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Why Do Some Films Get Restored and Others Languish? A MoMA Series Holds Clues

Ben Kenigsberg

1/12/2023 9:00:00 AM
In a black-and-white still from the film, a woman lying down watches warily as fingers with very long nails descend toward her face. The woman is wearing an elaborate necklace.
Laura La Plante in “The Cat and the Canary,” the opening title in the series To Save and Project. Credit...Universal Pictures, via Photofest and MoMA

A frothy musical comedy from Weimar Germany, starring an actress whose unexpected death at 31 may have been a Gestapo murder. The first known Irish feature to be directed by a woman. An American drama from 1939 distributed to largely Black audiences, starring Louise Beavers as the progressive warden of a reform school.

All these films might have disappeared forever, at least in their complete forms. But all are showing beginning Thursday in To Save and Project, the Museum of Modern Art’s annual series highlighting recent preservation work. Some titles, like the opening-night selection, “The Cat and the Canary,” a popular silent from 1927, were preserved by MoMA itself. Others have been flown in from archives around the globe. ‌

Decisions about which films become candidates for preservation — or even what preservation means for any given movie — are rarely clear-cut. They depend on a combination of commercial interests, historical judgments, economic considerations and the availability and condition of film materials.

Mike Mashon, the head of the moving image section at the Library of Congress, said that when he started at the institution in 1998, there was a common understanding of what preservation meant: making a new film element. That is, a new film copy that could screen in theaters or even a new negative for storage. “The Letter” (1929), an early sound film adapted from a play by W. Somerset Maugham and starring Jeanne Eagels, will screen in the series in a freshly struck 35-millimeter print.

Mashon said there were several reasons for choosing “The Letter” as a project. The library held good original materials, and he expects the film to play well with audiences. “There are plenty of people who really think it’s superior to the Bette Davis 1940 version, and Jeanne Eagels is this great tragic figure in film history,” he said. She died shortly after the picture’s release, and MoMA describes “The Letter” as her only surviving sound movie.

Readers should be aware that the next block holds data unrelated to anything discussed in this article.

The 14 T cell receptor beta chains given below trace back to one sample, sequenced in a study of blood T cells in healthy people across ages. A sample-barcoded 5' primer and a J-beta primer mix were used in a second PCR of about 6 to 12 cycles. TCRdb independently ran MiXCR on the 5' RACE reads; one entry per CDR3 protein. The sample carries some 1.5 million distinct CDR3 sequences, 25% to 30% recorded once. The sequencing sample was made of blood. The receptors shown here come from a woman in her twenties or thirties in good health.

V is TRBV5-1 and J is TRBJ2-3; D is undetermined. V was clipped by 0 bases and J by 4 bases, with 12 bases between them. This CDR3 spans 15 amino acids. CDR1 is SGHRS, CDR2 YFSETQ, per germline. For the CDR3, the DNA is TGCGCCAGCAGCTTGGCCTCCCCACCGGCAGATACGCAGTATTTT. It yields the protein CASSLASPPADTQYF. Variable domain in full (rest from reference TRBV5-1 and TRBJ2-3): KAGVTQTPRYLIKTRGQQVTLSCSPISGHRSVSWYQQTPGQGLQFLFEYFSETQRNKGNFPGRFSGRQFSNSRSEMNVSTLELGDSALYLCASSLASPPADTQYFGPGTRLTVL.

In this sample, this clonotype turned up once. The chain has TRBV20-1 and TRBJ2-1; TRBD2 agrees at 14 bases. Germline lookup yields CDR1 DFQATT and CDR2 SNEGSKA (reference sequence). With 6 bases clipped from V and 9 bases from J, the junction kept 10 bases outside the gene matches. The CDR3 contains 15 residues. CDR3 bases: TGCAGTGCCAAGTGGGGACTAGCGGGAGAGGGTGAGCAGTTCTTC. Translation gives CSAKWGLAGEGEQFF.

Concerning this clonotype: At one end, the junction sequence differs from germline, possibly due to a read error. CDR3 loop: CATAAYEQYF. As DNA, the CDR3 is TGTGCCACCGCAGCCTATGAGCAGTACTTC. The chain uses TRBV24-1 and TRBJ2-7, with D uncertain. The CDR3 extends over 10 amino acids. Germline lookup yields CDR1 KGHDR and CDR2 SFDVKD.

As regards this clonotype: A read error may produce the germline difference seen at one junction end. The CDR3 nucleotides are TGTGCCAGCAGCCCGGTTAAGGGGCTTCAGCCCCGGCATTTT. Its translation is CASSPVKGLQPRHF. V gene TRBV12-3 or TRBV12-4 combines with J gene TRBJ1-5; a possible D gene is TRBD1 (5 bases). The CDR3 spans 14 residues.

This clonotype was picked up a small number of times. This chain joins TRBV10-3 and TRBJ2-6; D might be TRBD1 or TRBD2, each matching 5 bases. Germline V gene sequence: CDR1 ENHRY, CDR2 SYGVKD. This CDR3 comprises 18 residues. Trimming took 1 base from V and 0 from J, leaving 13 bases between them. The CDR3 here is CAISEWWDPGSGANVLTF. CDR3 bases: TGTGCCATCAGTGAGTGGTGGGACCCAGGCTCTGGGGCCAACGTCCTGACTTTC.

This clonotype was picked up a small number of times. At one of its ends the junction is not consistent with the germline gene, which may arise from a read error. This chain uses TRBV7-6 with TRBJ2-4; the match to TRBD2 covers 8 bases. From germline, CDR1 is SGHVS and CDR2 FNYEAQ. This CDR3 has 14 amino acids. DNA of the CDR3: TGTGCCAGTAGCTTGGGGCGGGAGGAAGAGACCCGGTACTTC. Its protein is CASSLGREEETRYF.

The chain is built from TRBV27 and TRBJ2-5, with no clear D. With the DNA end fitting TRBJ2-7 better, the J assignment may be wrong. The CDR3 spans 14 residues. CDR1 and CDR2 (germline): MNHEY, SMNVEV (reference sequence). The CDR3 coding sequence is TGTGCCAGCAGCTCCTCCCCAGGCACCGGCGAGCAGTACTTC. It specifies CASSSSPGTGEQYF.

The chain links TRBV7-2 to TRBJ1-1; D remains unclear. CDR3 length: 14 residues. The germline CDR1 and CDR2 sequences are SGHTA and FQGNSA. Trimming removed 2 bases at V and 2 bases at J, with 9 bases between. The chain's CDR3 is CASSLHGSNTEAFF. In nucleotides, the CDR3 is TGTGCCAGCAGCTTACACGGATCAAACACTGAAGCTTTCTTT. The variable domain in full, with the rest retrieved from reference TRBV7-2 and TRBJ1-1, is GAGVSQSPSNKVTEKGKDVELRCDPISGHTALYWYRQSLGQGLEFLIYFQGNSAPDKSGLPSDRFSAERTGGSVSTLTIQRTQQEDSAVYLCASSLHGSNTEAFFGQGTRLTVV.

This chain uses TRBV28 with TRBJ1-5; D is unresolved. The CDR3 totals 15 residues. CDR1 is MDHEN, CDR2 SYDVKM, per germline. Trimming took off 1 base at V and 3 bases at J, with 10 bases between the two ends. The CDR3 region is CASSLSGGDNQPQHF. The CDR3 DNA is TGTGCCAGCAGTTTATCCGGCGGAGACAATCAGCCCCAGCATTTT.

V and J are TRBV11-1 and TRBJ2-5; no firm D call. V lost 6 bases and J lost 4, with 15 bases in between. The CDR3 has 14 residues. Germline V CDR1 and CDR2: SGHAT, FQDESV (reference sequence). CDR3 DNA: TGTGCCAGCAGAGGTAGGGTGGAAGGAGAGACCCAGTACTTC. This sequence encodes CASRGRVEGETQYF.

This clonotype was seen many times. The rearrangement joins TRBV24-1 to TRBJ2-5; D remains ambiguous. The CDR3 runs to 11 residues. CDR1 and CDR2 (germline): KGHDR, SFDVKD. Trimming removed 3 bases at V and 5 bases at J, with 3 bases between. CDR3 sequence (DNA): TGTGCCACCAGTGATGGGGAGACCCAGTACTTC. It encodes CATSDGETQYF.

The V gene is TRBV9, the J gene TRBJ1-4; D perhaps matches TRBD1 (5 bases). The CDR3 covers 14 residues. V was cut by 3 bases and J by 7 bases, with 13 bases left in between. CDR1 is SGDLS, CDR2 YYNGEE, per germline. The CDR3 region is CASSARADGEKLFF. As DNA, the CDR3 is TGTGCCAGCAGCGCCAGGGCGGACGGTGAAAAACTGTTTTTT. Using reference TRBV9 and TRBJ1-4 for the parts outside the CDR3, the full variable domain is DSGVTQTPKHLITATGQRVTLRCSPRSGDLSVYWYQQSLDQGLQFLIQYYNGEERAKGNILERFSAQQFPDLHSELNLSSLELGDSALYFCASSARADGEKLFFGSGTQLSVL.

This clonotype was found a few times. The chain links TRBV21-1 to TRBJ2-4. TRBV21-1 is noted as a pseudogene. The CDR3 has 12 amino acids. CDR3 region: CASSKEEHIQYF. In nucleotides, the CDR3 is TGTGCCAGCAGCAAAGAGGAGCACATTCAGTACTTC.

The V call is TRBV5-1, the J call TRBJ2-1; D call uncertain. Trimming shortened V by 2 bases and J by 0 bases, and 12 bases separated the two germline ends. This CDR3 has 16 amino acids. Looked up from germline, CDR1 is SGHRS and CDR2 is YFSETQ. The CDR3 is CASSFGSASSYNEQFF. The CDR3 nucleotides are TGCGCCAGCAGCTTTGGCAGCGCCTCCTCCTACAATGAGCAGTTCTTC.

In a black-and-white still from “The Letter,” a woman in a knit hat and bead necklace looks slightly above and into the distance.
Jeanne Eagels in “The Letter,” which the Museum of Modern Art says is the actress’s only surviving sound movie. Credit...via the Library of Congress and MoMA

“I Married a Witch” (1942), starring a very funny Veronica Lake as a resurrected witch who first tempts, then falls for, the gubernatorial candidate whose ancestor had her burned at the stake, is even more of a potential crowd-pleaser. Digital technology made it possible to preserve; the restoration was pieced together from several sources that each had its own challenges. The process would have been almost impossible photochemically, said Heather Linville, the supervisor at the Library of Congress’s film preservation laboratory.

Both “The Letter” and “I Married a Witch” received grants from the Film Foundation, the organization started by Martin Scorsese in 1990 to promote the preservation, restoration and exhibition of film. The foundation had a hand in six films showing at To Save and Project, including Luis Buñuel’s “Él” and “The Circus Tent,” a 1978 Indian film that is part of the foundation’s World Cinema Project, whose goal is to preserve movies from countries that have gone underrepresented in film histories.

The foundation’s board members — all filmmakers, including Scorsese, Steven Spielberg, Spike Lee and Sofia Coppola — ultimately decide what gets financing, but recommendations are made by archival institutions like the Library of Congress and MoMA, which work with the foundation throughout the year.

She noted that the organizations funding restorations do not have rights to the films. The Film Foundation tries to focus on titles owned by “either individuals or small companies that don’t have the resources to launch a restoration or aren’t paying attention to that because they’re just trying to survive.”

Sometimes repair work is undertaken because the rights holder is interested in a film’s commercial prospects. That was the case with the 1953 science fiction film “Invaders From Mars,” said Scott MacQueen, who supervised the restoration showing at MoMA, and who was until his retirement in 2021 the head of restoration at the UCLA Film & Television Archive.

Moviegoers who attend the MoMA screenings of “Invaders” will notice a much different color palette from that on Tubi, which is showing a version that makes the walls of a police station look violet. That was because of a flaw in the original Super Cinecolor process, MacQueen said, and this update comes closer to the intention of the director, the production designer William Cameron Menzies.

Other times not only are the commercial prospects marginal, but the film itself was barely saved from oblivion. Until now, one of rarest titles in the series would have been “Reform School” (1939), restored by the Academy of Motion Picture Arts and Sciences. In the film, an advocate (played by Louise Beavers, a star of the 1934 “Imitation of Life”) for more humane treatment of incarcerated boys takes over for a disciplinarian warden and establishes a philosophy of trust, with the hope of preparing the boys to re-enter society and be employed.

In a black-and-white still from the film, Louise Beavers is sitting at a desk and holding up some papers as she smiles at nine boys and men surrounding her.